See how artists transformed a city bus into a mobile enchanted forest.

Commuting can be soul-crushing: The traffic, the exhaust, the monotony.

But there's a better way.

A few lucky bus riders in Taipei, Taiwan, are swapping the concrete jungle for the real thing thanks to a innovative art installation on a city bus.


Photo by Sam Yeh/AFP/Getty Images.

Taiwan's "forest bus" offers riders the chance to sit among lilies, orchids, and ferns on moss-covered seats.

Florist Alfie Lin and designer Xiao Qing-Yang converted a 20-seater bus into a mobile solarium designed to resemble an imaginary forest.

Photo by Sam Yeh/AFP/Getty Images.

The duo adorned the space with real plants and flowers local to Taipei, making the ride a trip for all of the senses.

Photo by Sam Yeh/AFP/Getty Images.

The bus route rolls past some of Taipei's popular attractions and destinations, so tourists and locals alike will have a chance to experience the project. The installation is a way to celebrate green spaces and add some outdoor elements to the travel routines of local commuters.

"The main reason is I think Taiwan should have its own view on nature," Lin told AFP.

Photo by Sam Yeh/AFP/Getty Images.

Taipei is no stranger to green space, boasting parks large and small including Yangmingshan, a national park partly within the city limits. But even with beautiful parks and reserves, Taipei is populous and bustling, so getting out to enjoy the great outdoors may be easier said than done. Luckily, the forest bus is making it a little simpler.

Photo by Sam Yeh/AFP/Getty Images.

The forest bus is free and running for a limited time, but many riders hope to make it permanent.

The lush commute is a nice change of pace from Taipei's packed city buses and is garnering lots of attention on social media. Because, save for a few allergy sufferers, who wouldn't want to ride among beautiful flowers and plants?

"I feel happy and relaxed on the bus smelling the flowers and plants," passenger Celine Wei told AFP. "I hope it can become a regular service on a double-decker. It would become something special to Taipei."

Photo by Sam Yeh/AFP/Getty Images.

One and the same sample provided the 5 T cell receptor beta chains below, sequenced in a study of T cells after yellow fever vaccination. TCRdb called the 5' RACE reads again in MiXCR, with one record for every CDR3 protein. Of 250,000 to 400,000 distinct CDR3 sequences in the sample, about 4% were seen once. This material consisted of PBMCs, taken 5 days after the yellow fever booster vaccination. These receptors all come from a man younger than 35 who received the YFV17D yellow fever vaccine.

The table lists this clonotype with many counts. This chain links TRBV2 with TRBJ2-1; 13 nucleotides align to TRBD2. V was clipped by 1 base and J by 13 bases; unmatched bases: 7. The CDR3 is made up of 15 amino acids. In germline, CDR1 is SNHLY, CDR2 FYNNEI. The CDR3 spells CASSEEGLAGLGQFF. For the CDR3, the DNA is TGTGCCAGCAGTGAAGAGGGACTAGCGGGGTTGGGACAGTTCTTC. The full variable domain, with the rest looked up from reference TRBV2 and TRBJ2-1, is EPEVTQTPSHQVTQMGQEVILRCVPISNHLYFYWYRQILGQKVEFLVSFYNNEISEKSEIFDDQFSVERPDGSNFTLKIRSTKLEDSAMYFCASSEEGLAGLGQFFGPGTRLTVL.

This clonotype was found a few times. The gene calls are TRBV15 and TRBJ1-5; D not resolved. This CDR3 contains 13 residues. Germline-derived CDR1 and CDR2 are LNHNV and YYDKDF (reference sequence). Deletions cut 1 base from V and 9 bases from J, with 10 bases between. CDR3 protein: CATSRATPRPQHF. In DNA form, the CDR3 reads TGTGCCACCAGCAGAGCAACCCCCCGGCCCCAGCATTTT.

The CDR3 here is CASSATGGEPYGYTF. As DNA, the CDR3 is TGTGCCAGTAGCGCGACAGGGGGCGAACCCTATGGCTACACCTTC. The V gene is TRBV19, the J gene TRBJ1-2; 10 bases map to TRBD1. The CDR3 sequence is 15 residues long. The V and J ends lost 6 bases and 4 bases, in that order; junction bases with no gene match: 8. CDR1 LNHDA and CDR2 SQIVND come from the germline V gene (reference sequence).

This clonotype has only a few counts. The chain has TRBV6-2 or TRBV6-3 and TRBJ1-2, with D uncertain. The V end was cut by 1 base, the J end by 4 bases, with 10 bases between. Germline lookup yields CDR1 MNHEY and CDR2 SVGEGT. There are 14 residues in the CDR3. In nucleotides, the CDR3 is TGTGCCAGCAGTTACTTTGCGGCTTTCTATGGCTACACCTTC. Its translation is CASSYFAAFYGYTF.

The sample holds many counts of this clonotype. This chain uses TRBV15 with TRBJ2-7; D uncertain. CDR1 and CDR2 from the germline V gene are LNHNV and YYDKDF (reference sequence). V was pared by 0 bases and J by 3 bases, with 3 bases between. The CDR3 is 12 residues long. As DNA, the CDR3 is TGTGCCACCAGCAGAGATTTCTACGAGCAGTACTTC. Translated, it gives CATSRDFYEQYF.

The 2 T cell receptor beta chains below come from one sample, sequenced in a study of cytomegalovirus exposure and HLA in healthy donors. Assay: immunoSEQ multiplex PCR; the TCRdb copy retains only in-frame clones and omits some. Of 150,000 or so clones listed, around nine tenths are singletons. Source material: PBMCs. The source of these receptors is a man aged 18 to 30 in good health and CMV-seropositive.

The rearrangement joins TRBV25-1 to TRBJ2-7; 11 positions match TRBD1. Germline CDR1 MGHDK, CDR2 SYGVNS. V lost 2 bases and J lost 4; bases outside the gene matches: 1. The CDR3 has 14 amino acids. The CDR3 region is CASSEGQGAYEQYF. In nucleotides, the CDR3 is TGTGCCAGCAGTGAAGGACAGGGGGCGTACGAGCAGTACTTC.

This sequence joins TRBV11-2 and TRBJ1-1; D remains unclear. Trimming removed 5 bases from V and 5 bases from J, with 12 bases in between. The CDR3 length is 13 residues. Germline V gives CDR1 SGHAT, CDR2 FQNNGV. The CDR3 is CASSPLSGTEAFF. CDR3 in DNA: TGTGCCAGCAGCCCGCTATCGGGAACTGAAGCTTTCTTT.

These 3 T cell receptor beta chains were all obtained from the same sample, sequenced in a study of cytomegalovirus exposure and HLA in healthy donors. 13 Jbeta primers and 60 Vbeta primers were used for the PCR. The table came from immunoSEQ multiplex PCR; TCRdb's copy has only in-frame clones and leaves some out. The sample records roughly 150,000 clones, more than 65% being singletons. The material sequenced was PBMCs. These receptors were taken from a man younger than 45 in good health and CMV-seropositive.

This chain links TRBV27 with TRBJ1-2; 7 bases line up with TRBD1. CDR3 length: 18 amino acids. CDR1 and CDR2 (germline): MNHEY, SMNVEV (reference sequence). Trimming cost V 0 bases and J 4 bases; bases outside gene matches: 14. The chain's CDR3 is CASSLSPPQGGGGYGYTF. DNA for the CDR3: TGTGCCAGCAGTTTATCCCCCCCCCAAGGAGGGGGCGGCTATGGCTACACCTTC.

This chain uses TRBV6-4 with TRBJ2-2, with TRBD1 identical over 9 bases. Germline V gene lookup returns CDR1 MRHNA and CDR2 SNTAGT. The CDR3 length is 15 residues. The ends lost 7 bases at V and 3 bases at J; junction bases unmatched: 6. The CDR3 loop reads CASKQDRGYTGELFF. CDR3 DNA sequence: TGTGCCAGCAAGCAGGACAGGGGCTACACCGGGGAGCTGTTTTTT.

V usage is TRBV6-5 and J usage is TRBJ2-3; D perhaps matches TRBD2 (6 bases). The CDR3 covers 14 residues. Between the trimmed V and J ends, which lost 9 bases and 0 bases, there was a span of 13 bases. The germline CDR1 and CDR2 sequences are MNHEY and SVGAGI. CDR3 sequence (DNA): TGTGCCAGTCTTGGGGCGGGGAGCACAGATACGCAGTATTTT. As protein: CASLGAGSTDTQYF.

True

Upworthy and P&G Good Everyday are teaming up to find the people who lead with love everyday.

Know someone in your neighborhood who's known for their optimistic attitude, commitment to bettering their community and always leading with love? Tell us about them for the chance to win a $2,000 grant to keep doing good in their community.

Nomination ends November 22, 2020

Sometimes it seems like social media is too full of trolls and misinformation to justify its continued existence, but then something comes along that makes it all worth it.

Apparently, a song many of us have never heard of shot to the top of the charts in Italy in 1972 for the most intriguing reason. The song, written and performed by Adriano Celentano and is called "Prisencolinensinainciusol" which means...well, nothing. It's gibberish. In fact, the entire song is nonsense lyrics made to sound like English, and oddly, it does.

Occasionally, you can hear what sounds like a real word or phrase here and there—"eyes" and "color balls died" and "alright" a few times, for example—but it mostly just sounds like English without actually being English. It's like an auditory illusion and it does some super trippy things to your brain to listen to it.

Plus the video someone shared to go with it is fantastic. It's gone crazy viral because how could it not.

Keep Reading Show less
True

A lot of people here are like family to me," Michelle says about Bread for the City — a community nonprofit located in Washington DC that provides local residents with food, clothing, health care, social advocacy, and legal services. And since the pandemic began, the need to support organizations like Bread for the City is greater than ever, which is why Amazon is Delivering Smiles to local charities across the country this holiday season.

Watch the full story:

Amazon is giving back by fulfilling hundreds of AmazonSmile Charity Lists, and donating essential pantry and food items to help organizations like Bread for the City provide to those disproportionately impacted this year.

Visit AmazonSmile Charity Lists to donate directly to a local charity in your community, or simply shop smile.amazon.com and Amazon will donate a portion of the purchase price of eligible products to your charity of choice.
via Twins Trust / Twitter

Twins born with separate fathers are rare in the human population. Although there isn't much known about heteropaternal superfecundation — as it's known in the scientific community — a study published in The Guardian, says about one in every 400 sets of fraternal twins has different fathers.

Simon and Graeme Berney-Edwards, a gay married couple, from London, England both wanted to be the biological father of their first child.

"We couldn't decide on who would be the biological father," Simon told The Daily Mail. "Graeme said it should be me, but I said that he had just as much right as I did."

Keep Reading Show less
via Nick Hodge / Twitter and Jlhervas / Flickr

President-elect Joe Biden has sweeping plans for expanding LGBTQ rights when he takes office in January 2021. Among them, a plan to reverse Donald Trump's near ban on allowing transgender people to serve in the military.

In 2016, President Obama allowed transgender individuals to serve openly in the U.S. military and have access to gender-affirming psychological and medical care.

However, the Trump administration reversed course in 2017, when Trump dropped a surprise tweet saying the military "cannot be burdened with the tremendous medical costs and disruption that transgender in the military would entail."

Keep Reading Show less